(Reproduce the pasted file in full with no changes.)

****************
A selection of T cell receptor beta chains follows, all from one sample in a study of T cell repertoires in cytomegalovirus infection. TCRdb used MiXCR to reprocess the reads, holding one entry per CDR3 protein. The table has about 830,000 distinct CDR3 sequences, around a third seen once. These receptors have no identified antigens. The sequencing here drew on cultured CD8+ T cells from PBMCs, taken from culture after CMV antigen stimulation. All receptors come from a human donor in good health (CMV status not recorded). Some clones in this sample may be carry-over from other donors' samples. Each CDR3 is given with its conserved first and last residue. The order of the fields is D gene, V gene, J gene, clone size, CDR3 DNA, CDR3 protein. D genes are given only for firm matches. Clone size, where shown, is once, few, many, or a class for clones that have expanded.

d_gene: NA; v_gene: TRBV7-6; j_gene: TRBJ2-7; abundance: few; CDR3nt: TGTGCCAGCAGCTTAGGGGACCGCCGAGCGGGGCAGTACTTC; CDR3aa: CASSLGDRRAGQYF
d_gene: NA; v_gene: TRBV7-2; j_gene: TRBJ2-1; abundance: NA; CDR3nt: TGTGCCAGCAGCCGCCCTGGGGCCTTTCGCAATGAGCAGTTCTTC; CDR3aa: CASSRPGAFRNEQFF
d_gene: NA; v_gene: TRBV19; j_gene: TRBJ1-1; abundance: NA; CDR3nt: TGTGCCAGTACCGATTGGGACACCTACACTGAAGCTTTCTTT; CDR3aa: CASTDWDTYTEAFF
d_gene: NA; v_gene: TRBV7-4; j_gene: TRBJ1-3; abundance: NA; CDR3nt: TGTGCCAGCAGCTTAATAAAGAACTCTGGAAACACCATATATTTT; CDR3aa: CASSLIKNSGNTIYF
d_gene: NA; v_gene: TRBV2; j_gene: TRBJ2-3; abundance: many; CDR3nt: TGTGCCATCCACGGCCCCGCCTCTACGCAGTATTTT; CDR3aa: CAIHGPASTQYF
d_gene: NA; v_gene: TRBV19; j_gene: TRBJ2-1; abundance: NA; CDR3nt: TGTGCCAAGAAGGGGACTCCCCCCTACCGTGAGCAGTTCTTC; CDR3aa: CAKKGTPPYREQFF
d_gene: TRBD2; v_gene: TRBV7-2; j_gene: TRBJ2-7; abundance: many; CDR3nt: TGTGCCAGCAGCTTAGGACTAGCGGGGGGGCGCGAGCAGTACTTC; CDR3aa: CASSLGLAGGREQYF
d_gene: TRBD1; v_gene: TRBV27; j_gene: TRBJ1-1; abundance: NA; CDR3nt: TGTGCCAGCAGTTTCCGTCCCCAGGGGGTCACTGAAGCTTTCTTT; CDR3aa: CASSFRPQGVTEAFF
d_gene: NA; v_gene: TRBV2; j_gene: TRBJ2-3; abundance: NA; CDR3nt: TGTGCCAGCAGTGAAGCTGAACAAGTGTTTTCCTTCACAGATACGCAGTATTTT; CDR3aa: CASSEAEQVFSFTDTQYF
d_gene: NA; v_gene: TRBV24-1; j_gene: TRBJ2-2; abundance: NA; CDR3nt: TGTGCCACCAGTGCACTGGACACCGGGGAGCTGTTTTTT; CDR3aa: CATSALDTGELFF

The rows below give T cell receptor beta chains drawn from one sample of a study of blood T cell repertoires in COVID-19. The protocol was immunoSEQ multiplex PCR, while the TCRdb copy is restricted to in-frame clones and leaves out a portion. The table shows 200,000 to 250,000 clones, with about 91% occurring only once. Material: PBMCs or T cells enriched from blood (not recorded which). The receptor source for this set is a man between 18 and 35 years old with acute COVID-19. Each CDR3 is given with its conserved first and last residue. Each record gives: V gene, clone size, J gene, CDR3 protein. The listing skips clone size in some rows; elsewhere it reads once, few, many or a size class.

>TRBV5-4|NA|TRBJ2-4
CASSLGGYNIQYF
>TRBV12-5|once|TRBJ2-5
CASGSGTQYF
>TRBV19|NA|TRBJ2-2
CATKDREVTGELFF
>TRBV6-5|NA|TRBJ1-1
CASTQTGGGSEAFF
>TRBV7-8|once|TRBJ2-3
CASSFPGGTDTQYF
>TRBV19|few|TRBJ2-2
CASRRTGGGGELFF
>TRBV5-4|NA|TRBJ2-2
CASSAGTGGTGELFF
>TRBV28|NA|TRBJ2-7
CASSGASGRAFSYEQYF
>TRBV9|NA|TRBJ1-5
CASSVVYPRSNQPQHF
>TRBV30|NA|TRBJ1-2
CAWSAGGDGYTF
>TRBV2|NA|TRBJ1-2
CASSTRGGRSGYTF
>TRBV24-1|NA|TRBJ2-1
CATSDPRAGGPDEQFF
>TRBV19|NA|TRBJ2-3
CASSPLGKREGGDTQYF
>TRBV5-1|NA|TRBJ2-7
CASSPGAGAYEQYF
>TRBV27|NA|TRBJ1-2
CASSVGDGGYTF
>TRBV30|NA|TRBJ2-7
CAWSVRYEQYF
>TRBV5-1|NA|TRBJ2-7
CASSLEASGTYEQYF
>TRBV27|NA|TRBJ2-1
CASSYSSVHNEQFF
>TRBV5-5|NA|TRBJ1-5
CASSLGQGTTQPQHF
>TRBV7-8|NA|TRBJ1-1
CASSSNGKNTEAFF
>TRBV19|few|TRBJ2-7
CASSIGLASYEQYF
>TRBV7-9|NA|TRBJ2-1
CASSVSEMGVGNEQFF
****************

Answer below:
A selection of T cell receptor beta chains follows, all from one sample in a study of T cell repertoires in cytomegalovirus infection. TCRdb used MiXCR to reprocess the reads, holding one entry per CDR3 protein. The table has about 830,000 distinct CDR3 sequences, around a third seen once. These receptors have no identified antigens. The sequencing here drew on cultured CD8+ T cells from PBMCs, taken from culture after CMV antigen stimulation. All receptors come from a human donor in good health (CMV status not recorded). Some clones in this sample may be carry-over from other donors' samples. Each CDR3 is given with its conserved first and last residue. The order of the fields is D gene, V gene, J gene, clone size, CDR3 DNA, CDR3 protein. D genes are given only for firm matches. Clone size, where shown, is once, few, many, or a class for clones that have expanded.

d_gene: NA; v_gene: TRBV7-6; j_gene: TRBJ2-7; abundance: few; CDR3nt: TGTGCCAGCAGCTTAGGGGACCGCCGAGCGGGGCAGTACTTC; CDR3aa: CASSLGDRRAGQYF
d_gene: NA; v_gene: TRBV7-2; j_gene: TRBJ2-1; abundance: NA; CDR3nt: TGTGCCAGCAGCCGCCCTGGGGCCTTTCGCAATGAGCAGTTCTTC; CDR3aa: CASSRPGAFRNEQFF
d_gene: NA; v_gene: TRBV19; j_gene: TRBJ1-1; abundance: NA; CDR3nt: TGTGCCAGTACCGATTGGGACACCTACACTGAAGCTTTCTTT; CDR3aa: CASTDWDTYTEAFF
d_gene: NA; v_gene: TRBV7-4; j_gene: TRBJ1-3; abundance: NA; CDR3nt: TGTGCCAGCAGCTTAATAAAGAACTCTGGAAACACCATATATTTT; CDR3aa: CASSLIKNSGNTIYF
d_gene: NA; v_gene: TRBV2; j_gene: TRBJ2-3; abundance: many; CDR3nt: TGTGCCATCCACGGCCCCGCCTCTACGCAGTATTTT; CDR3aa: CAIHGPASTQYF
d_gene: NA; v_gene: TRBV19; j_gene: TRBJ2-1; abundance: NA; CDR3nt: TGTGCCAAGAAGGGGACTCCCCCCTACCGTGAGCAGTTCTTC; CDR3aa: CAKKGTPPYREQFF
d_gene: TRBD2; v_gene: TRBV7-2; j_gene: TRBJ2-7; abundance: many; CDR3nt: TGTGCCAGCAGCTTAGGACTAGCGGGGGGGCGCGAGCAGTACTTC; CDR3aa: CASSLGLAGGREQYF
d_gene: TRBD1; v_gene: TRBV27; j_gene: TRBJ1-1; abundance: NA; CDR3nt: TGTGCCAGCAGTTTCCGTCCCCAGGGGGTCACTGAAGCTTTCTTT; CDR3aa: CASSFRPQGVTEAFF
d_gene: NA; v_gene: TRBV2; j_gene: TRBJ2-3; abundance: NA; CDR3nt: TGTGCCAGCAGTGAAGCTGAACAAGTGTTTTCCTTCACAGATACGCAGTATTTT; CDR3aa: CASSEAEQVFSFTDTQYF
d_gene: NA; v_gene: TRBV24-1; j_gene: TRBJ2-2; abundance: NA; CDR3nt: TGTGCCACCAGTGCACTGGACACCGGGGAGCTGTTTTTT; CDR3aa: CATSALDTGELFF

The rows below give T cell receptor beta chains drawn from one sample of a study of blood T cell repertoires in COVID-19. The protocol was immunoSEQ multiplex PCR, while the TCRdb copy is restricted to in-frame clones and leaves out a portion. The table shows 200,000 to 250,000 clones, with about 91% occurring only once. Material: PBMCs or T cells enriched from blood (not recorded which). The receptor source for this set is a man between 18 and 35 years old with acute COVID-19. Each CDR3 is given with its conserved first and last residue. Each record gives: V gene, clone size, J gene, CDR3 protein. The listing skips clone size in some rows; elsewhere it reads once, few, many or a size class.

>TRBV5-4|NA|TRBJ2-4
CASSLGGYNIQYF
>TRBV12-5|once|TRBJ2-5
CASGSGTQYF
>TRBV19|NA|TRBJ2-2
CATKDREVTGELFF
>TRBV6-5|NA|TRBJ1-1
CASTQTGGGSEAFF
>TRBV7-8|once|TRBJ2-3
CASSFPGGTDTQYF
>TRBV19|few|TRBJ2-2
CASRRTGGGGELFF
>TRBV5-4|NA|TRBJ2-2
CASSAGTGGTGELFF
>TRBV28|NA|TRBJ2-7
CASSGASGRAFSYEQYF
>TRBV9|NA|TRBJ1-5
CASSVVYPRSNQPQHF
>TRBV30|NA|TRBJ1-2
CAWSAGGDGYTF
>TRBV2|NA|TRBJ1-2
CASSTRGGRSGYTF
>TRBV24-1|NA|TRBJ2-1
CATSDPRAGGPDEQFF
>TRBV19|NA|TRBJ2-3
CASSPLGKREGGDTQYF
>TRBV5-1|NA|TRBJ2-7
CASSPGAGAYEQYF
>TRBV27|NA|TRBJ1-2
CASSVGDGGYTF
>TRBV30|NA|TRBJ2-7
CAWSVRYEQYF
>TRBV5-1|NA|TRBJ2-7
CASSLEASGTYEQYF
>TRBV27|NA|TRBJ2-1
CASSYSSVHNEQFF
>TRBV5-5|NA|TRBJ1-5
CASSLGQGTTQPQHF
>TRBV7-8|NA|TRBJ1-1
CASSSNGKNTEAFF
>TRBV19|few|TRBJ2-7
CASSIGLASYEQYF
>TRBV7-9|NA|TRBJ2-1
CASSVSEMGVGNEQFF